By Dr Abdul Jalil
Coarse woolen hand-woven cloths, never replaced or substituted with new ones in years, thick indigenous fabricated woolen cap on primitive looms, and a loosely hung over coat like garment on shoulders called ‘Shoka’ in the local dialect were the typical outward appearance of an inhabitant of Gilgit-Baltistan, more than half a century ago. Male folks wearing this funny and awesome attire resembled more or less with their ancestors of stone-age. These poverty stricken, land locked mountainous people of Karakorums have left many gloomy tales as their legacy to be shared by their successive generations.
Ninety nine percent of populace lived in dilapidated shabby mud houses with all the family members crammed in to a single room house popularly known as ‘Rako Goth’.
Food scarcity and food security was another scourge as life heavily depended on livestock and locally grown cereals, which were not sufficient to meet the food requirements for a calendar year as such, fear of an impending hunger dominated the minds of all and sundry.
Passing through trying times hopes for a comfortable living were bleak, acquisition of food for living was the only pursuit, and contact with outside world was negligible as the area was locked with mighty mountains with no roads to access the world beyond the awesome mountains. Only two adventurous persons, one had visited holy shrines in Iraq and Iran another had made an odyssey to some parts of central Asia, rest of the population was complacent in this land locked enclave finding solace in their mountain abodes.
Pakistan extended her sovereignty to GB in 1948 one year after her independence but was unable to link GB with rest of country by a road as Karakorum defied the enthusiasm of road builders. PWD with primitive road building implements embarked upon constructing a road to Chilas and over Babusar top to Balakot in Hazara in 1950. It took many years to make a link road to Babusar top and beyond. An extremely dangerous rood to cruise which saw many vehicular accidents, hardly accommodating a jeep with hundreds of turns and bends on steep mountainous rocks, took toll of many lives during construction until its replacement by KKH.
Transporters dumped food items, petrol and other essential commodities in go-downs at Chilas from July to November brought from Balakot. During winter when Babusar top blocked due to heavy snowfall goods stored in Chilas were transported to Gilgit and Baltistan.
Living was quite miserable, people lived below poverty line and all energies were spent in acquisition of food, situation pertaining to acquisition of food and other essential commodities was even worse in Baltistan which had practically become a ‘Cul-de-Sac’ where people were neither able to live no leave in this hunger stricken area.
KKH construction commenced during late president Ayub Khan’s era along the banks of river Indus spread Jubilation among the people of GB. Such an exhilarating news was never heared in GB over the centuries. Such a huge task of road building was not seen in the contemporary history was under taken by a road building company- FWO- which took 25 long years to accomplish the task after sacrificing more than twelve hundreds of her skilled workers thus realizing the centuries old dream of GB people.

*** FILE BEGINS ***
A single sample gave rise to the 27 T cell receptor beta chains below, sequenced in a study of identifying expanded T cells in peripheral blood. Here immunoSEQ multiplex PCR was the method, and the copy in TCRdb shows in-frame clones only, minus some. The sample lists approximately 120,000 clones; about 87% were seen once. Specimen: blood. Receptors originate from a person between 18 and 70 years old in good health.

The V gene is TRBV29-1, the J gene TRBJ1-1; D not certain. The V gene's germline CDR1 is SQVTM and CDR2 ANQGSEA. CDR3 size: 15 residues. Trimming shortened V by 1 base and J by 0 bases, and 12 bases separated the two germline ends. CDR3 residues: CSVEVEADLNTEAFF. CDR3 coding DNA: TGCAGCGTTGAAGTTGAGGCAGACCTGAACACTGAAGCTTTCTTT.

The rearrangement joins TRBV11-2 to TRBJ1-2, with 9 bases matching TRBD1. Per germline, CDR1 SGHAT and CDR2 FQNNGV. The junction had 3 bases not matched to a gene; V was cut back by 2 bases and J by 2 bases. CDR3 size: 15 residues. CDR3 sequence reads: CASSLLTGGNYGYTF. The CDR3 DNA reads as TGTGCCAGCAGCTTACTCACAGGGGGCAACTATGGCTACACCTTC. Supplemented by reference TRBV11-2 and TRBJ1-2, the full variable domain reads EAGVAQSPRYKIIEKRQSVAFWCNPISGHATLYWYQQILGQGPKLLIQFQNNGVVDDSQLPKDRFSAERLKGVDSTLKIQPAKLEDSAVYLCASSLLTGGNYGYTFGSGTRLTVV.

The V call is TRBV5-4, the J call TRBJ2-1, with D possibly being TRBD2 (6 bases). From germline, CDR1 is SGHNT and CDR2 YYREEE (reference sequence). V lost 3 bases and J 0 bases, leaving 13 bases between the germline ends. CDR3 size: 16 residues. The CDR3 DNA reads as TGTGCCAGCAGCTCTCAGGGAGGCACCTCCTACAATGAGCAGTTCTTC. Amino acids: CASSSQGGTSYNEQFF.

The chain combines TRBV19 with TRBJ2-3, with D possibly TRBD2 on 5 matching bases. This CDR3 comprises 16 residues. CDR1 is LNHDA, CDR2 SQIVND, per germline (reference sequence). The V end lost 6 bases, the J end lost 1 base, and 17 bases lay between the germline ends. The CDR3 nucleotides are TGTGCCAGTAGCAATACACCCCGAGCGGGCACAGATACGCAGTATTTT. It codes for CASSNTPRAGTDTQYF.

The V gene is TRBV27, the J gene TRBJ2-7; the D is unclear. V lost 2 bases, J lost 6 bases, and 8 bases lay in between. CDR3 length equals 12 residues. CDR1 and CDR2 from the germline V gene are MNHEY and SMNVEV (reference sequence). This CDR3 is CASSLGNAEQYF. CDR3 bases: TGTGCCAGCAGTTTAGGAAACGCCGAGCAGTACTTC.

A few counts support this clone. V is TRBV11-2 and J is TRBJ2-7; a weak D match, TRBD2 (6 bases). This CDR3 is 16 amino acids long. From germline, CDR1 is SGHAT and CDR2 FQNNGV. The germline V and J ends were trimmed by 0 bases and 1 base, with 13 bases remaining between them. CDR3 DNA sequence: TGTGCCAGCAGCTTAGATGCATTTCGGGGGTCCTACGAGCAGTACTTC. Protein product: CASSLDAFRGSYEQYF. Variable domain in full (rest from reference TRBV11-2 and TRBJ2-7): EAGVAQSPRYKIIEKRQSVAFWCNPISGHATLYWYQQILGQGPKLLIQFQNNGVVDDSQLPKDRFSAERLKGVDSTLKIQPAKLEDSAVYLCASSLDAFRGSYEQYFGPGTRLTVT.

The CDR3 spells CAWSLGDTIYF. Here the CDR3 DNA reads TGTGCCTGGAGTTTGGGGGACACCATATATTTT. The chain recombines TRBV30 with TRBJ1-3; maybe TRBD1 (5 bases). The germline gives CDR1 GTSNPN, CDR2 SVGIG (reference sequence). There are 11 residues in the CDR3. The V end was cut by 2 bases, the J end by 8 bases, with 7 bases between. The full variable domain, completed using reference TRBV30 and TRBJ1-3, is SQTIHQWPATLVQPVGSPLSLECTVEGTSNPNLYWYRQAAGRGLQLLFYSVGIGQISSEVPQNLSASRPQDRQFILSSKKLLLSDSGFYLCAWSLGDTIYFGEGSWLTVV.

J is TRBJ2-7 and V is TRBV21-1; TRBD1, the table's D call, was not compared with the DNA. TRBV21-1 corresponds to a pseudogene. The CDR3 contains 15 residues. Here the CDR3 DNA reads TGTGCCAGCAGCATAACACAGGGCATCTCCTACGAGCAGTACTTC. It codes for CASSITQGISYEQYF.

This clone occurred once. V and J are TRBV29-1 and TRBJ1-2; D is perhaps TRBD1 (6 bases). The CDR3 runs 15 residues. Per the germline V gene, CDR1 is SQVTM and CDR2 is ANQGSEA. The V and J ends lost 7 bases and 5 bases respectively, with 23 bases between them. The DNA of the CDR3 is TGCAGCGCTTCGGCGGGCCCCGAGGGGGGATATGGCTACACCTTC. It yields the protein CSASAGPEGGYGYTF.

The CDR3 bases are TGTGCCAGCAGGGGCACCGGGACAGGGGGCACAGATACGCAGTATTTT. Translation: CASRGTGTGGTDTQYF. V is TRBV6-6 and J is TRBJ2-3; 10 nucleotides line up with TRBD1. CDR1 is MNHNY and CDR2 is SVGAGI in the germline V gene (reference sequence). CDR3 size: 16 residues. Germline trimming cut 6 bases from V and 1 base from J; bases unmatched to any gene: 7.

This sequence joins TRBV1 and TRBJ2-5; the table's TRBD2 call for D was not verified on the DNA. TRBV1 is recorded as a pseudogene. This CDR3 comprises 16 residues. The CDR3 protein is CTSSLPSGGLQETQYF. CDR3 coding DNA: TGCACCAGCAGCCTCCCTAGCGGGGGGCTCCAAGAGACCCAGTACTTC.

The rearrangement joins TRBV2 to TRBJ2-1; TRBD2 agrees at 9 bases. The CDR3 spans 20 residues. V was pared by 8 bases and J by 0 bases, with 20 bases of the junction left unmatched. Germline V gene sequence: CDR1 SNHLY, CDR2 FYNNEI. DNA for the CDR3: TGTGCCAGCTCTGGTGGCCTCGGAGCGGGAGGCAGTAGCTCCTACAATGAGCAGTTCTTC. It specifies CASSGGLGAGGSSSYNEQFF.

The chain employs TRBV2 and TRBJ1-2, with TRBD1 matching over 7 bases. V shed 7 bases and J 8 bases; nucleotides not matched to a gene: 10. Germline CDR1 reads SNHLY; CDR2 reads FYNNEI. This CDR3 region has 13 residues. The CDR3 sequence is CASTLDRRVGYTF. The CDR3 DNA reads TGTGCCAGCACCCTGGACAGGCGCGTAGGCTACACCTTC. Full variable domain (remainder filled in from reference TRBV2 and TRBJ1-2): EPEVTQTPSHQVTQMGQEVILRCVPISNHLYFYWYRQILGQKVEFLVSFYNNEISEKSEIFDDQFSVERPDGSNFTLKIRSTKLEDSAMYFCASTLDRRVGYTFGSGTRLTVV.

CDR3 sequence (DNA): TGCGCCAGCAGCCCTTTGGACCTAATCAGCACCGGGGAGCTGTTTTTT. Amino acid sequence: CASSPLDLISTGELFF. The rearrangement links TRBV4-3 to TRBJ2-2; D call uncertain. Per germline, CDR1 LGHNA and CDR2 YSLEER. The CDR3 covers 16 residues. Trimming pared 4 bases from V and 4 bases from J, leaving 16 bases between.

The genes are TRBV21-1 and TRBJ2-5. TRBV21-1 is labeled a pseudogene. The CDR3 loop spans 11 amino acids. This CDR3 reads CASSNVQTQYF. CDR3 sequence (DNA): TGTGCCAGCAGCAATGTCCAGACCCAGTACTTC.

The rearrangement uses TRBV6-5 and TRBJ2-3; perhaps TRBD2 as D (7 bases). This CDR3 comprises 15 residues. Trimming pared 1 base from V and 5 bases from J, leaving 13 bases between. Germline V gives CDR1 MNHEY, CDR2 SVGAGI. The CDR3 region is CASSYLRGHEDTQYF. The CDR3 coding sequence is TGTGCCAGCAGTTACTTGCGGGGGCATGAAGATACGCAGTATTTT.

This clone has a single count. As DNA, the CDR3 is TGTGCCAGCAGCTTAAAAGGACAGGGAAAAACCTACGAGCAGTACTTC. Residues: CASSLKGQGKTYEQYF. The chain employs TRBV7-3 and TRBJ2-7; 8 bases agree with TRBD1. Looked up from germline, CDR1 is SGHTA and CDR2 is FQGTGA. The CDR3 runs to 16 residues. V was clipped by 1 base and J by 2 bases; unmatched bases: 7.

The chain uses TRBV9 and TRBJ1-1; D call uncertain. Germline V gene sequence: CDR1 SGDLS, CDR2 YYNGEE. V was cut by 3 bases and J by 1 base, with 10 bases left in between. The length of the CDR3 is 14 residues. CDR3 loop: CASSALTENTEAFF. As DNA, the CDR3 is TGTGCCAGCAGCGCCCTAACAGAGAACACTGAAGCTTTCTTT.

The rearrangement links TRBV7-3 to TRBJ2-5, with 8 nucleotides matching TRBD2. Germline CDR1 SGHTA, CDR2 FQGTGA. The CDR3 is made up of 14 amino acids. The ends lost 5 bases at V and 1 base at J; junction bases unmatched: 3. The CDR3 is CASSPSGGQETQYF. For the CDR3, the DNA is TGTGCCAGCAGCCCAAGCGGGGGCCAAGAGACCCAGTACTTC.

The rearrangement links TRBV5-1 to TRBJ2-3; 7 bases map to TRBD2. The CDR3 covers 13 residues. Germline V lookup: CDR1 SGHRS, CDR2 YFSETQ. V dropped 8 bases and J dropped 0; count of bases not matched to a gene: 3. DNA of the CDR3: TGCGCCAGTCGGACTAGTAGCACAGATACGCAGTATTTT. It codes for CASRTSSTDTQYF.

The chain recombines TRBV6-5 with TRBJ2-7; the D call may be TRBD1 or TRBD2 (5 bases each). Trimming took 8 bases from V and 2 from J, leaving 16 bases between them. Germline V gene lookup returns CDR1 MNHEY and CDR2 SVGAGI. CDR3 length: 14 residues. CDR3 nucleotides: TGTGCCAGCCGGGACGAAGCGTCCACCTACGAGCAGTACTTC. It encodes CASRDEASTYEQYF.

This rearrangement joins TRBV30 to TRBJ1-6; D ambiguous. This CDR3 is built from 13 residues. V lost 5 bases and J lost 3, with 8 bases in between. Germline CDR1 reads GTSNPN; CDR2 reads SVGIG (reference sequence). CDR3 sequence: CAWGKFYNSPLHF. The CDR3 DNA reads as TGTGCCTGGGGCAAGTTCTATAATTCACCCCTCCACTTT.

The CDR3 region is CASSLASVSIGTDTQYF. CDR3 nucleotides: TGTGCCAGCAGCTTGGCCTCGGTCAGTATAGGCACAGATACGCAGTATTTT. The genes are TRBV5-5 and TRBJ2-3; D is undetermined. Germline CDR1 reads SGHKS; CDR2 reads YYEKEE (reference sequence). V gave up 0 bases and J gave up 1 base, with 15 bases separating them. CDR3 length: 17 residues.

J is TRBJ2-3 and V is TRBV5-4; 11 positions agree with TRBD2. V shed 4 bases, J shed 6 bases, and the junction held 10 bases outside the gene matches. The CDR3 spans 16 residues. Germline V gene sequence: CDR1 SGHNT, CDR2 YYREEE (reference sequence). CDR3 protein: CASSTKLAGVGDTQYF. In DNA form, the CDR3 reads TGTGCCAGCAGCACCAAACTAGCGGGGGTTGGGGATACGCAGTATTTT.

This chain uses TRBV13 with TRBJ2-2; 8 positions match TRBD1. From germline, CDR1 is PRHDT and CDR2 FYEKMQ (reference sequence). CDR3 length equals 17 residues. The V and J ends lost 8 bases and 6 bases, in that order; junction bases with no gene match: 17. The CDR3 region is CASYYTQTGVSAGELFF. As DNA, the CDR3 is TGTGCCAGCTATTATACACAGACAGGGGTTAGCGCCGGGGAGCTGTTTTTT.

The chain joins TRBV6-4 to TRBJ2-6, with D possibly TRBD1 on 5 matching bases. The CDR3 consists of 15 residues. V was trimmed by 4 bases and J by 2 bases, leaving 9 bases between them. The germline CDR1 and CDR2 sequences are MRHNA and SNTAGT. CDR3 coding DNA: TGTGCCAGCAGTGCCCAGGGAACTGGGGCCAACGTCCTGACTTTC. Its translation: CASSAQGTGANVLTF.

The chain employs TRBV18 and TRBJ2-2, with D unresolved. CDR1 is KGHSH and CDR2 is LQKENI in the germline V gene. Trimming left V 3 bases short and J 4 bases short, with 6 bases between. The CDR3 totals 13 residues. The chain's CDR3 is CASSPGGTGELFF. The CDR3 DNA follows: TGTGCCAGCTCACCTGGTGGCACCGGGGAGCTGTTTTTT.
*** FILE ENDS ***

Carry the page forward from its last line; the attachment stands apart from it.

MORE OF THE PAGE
Advent of KKH heralded an economic and cultural revolution, GB people made frantic efforts to acquire education, wealth and a decent living. Soon mud thatched houses were replaced by cement concrete buildings furbished with innovative furniture and other accessories of a comfortable living. Pursuit for acquiring higher professional education was immense among GB students. Soon in a short span of time they excelled in all disciplines of education and now a sizeable number of qualified professionals from GB are working within and abroad the country.
Apart from taking long strides in education and emulating their contemporaries in other parts of the country they have attained a commendable political awareness with regards to domestic and international politics. Most of the people are affiliated with national political parties expounding their programmes for gaining public support. I am particularly amazed to see the rapidly changing socio economic scenario in GB as it has occurred during my own life time.
The evils associated with affluence, luxurious by built buildings have also made their inroads in to the GB society. Crimes not heared a few decades ago are now frequently occurring and the anti-social elements have made their presence felt in the GB society.
GB is still a peaceful area as compared to other parts of the country save the sectarian elements and hate mongers who have penetrated among various ranks of social strata to carry out their nefarious designs at the behest of their masters living abroad.
These elements are still weak enough to overwhelm the society so their activities seem to be at low ebb.
Shackles of ignorance, illiteracy and poverty are almost broken, the masses, once at the abyss of poverty and ignorance have now risen high to the pinnacle of a luxurious life, brimming with the desire to excel in all spheres of life they are destined to become a force to be reckon with.
The contributor is Former Secretary Health & Population Welfare, Gilgit-Baltistan. Email:firstname.lastname@example.org